But even if you're just talking about character benefits, a spy provides your character with a lot of opportunities to ask and raise questions. Double agents spend a lot of time working with the other side, sometimes even forming friendships and falling in love along the way. Imagine a character who starts off as an idealist spying against people she believes to be evil incarnate. As time goes by, she slowly sees the evil in her own home and the good in her supposed enemies, until eventually she isn't sure whom to trust. And confessing what she's doing to either side of the fence is equally dangerous.
What sort of characters work best in this role?
A real spy is akin to a magician in many ways; she works by misdirection. Her goal is to either avoid attention or attract the wrong kind of attention, to keep everyone looking in one direction while she's working in another. Sometimes that means being quiet, unobtrusive, and wholly forgettable. That makes for boring roleplaying, though, so more often your spy will need to focus on deflecting attention, quietly earning trust, and playing a long game of manipulation.
Spies also tend to be paranoid to some extent. This is both a trait of a job and a benefit to being a successful spy; it's not really paranoia when everyone is out to kill you, after all. Spies will probably not trust what other people say, will suspect and question even simple statements, and will be prone to over-analysis.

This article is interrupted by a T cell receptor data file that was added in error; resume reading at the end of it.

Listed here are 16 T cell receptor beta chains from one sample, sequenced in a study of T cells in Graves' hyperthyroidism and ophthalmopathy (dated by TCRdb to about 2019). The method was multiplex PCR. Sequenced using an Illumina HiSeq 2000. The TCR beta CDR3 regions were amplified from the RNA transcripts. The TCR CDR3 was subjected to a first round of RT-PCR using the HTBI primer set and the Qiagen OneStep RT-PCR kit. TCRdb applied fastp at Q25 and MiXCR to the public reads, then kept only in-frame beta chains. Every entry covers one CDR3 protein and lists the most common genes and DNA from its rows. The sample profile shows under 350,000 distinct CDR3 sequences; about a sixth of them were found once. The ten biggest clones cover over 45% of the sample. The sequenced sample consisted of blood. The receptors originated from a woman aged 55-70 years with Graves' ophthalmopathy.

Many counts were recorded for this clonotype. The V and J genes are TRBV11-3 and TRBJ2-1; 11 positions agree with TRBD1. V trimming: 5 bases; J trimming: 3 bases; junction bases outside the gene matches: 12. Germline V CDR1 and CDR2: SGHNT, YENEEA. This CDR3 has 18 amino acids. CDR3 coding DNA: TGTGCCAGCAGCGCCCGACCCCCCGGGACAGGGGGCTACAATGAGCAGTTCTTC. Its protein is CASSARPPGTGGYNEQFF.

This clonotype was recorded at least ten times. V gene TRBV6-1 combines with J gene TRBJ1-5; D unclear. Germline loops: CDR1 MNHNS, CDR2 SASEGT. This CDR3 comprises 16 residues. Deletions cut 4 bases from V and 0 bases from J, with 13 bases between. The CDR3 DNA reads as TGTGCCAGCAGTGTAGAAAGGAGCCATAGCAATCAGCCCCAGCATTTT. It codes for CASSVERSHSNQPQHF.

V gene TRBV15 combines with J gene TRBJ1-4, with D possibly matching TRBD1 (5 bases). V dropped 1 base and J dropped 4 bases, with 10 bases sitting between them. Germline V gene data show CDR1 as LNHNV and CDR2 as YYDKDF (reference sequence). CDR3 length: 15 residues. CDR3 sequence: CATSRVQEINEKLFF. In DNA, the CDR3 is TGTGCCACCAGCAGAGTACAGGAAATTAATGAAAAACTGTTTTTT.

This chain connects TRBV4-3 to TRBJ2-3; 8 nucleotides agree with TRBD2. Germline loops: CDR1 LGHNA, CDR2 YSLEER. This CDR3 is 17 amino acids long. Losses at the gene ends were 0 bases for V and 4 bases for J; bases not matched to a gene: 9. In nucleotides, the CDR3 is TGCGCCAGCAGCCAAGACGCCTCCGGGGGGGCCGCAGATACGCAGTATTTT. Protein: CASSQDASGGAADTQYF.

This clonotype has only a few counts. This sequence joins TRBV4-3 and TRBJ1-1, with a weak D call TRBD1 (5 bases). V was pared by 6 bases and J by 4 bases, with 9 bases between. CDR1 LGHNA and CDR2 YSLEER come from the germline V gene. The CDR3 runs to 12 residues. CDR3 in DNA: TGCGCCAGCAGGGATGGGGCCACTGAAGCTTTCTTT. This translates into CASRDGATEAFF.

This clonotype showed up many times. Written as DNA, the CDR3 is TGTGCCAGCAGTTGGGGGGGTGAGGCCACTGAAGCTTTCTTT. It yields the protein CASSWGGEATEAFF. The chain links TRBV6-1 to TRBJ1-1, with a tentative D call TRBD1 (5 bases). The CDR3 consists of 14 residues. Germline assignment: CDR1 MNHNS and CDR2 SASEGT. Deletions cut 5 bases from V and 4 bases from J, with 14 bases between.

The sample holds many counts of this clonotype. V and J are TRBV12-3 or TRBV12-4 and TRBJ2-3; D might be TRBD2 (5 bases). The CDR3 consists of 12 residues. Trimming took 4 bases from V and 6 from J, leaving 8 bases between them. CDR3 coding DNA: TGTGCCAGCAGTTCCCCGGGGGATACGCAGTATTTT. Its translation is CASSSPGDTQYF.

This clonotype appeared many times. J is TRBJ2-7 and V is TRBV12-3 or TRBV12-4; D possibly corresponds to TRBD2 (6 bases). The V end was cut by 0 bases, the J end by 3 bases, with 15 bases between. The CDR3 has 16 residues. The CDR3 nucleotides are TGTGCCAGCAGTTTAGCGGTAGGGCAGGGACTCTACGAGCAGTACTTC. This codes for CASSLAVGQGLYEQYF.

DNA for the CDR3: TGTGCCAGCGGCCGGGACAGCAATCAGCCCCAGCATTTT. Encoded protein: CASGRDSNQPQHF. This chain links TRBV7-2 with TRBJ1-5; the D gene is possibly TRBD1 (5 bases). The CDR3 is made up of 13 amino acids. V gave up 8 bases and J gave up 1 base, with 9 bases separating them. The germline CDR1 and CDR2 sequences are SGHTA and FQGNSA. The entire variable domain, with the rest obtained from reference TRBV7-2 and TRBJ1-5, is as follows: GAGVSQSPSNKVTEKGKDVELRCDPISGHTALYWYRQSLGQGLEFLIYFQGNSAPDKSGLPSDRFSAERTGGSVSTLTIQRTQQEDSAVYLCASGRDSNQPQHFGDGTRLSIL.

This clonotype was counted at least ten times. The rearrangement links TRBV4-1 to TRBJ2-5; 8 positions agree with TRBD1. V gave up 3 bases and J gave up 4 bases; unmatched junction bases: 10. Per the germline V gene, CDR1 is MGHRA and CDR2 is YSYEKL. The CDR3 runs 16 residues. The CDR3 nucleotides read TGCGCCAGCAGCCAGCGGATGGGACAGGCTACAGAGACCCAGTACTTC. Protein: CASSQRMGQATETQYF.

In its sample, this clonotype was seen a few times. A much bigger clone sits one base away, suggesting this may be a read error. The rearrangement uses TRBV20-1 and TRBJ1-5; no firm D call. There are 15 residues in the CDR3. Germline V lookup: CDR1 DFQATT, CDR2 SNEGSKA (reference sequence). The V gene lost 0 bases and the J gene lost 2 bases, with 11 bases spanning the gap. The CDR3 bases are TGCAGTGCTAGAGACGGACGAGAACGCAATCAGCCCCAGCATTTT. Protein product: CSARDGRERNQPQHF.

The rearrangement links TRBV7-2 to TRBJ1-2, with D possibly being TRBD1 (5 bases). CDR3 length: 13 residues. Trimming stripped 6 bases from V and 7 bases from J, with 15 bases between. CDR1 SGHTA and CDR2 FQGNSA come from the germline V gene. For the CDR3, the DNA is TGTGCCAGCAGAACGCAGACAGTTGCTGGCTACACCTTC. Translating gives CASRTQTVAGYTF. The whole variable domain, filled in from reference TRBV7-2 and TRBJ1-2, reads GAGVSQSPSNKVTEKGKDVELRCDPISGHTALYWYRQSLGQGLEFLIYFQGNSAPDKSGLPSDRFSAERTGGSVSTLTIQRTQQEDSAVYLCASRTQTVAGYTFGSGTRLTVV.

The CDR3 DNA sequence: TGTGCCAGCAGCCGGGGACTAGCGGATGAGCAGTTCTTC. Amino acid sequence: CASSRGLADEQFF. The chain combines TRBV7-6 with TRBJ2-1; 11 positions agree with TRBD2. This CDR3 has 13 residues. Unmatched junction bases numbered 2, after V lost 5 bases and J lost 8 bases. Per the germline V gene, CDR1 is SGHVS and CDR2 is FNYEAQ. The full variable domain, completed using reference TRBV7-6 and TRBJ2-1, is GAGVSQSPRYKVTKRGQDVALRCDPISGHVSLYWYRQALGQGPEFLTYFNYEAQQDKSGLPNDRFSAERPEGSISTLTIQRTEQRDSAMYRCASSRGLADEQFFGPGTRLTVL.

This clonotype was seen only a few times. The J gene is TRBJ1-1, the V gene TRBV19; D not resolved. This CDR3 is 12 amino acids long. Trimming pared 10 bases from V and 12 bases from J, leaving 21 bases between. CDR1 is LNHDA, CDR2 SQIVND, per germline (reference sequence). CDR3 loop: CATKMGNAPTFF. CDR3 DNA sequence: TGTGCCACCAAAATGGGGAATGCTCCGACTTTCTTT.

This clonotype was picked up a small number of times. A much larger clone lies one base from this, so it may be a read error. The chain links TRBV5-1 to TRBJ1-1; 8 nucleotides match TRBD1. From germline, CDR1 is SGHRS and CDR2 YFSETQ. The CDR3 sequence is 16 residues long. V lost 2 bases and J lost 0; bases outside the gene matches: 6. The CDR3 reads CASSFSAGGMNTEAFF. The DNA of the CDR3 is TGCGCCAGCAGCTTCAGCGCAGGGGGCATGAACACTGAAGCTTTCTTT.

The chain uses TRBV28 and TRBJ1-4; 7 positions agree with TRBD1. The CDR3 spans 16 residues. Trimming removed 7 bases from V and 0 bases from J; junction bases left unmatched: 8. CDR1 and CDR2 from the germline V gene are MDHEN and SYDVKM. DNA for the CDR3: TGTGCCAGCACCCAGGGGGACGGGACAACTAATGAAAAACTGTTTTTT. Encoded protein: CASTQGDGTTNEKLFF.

A good spy will have a way to work herself into an organization, the skills to stay hidden via misdirection, and the ability to sniff out when that's going south. And if you want to remove one of those traits to specifically make a bad spy, that works as well.
What should I keep in mind?
Even if your spy's status is an open OOC secret, playing a spy means playing a character who is explicitly betraying someone. A spy has people on both sides who trust her, and one of those sides should not. Be aware of that and keep in mind that you might have some complicated in-character discussions that can spill out of character if you aren't careful.
Also remember that a spy means working for someone. Infiltrating an organization just for the heck of it isn't really spying; your spy will have a superior who is probably expecting reports and updates. That means that your character has priorities to observe and obligations to fulfill, providing an added pressure for those who are reluctant spies in the first place. There's material for miles when you put together the Spy profession with the Trapped archetype, for example.
Feedback is welcome in the comments below or via mail to firstname.lastname@example.org
. Next week, I'm going to talk about what it takes to make a good roleplaying guild -- which might not be as complicated as you think.
Every Friday, Eliot Lefebvre fills a column up with excellent advice on investing money, writing award-winning novels, and being elected to public office. Then he removes all of that, and you're left with Storyboard, which focuses on roleplaying in MMOs. It won't help you get elected, but it will help you pretend you did.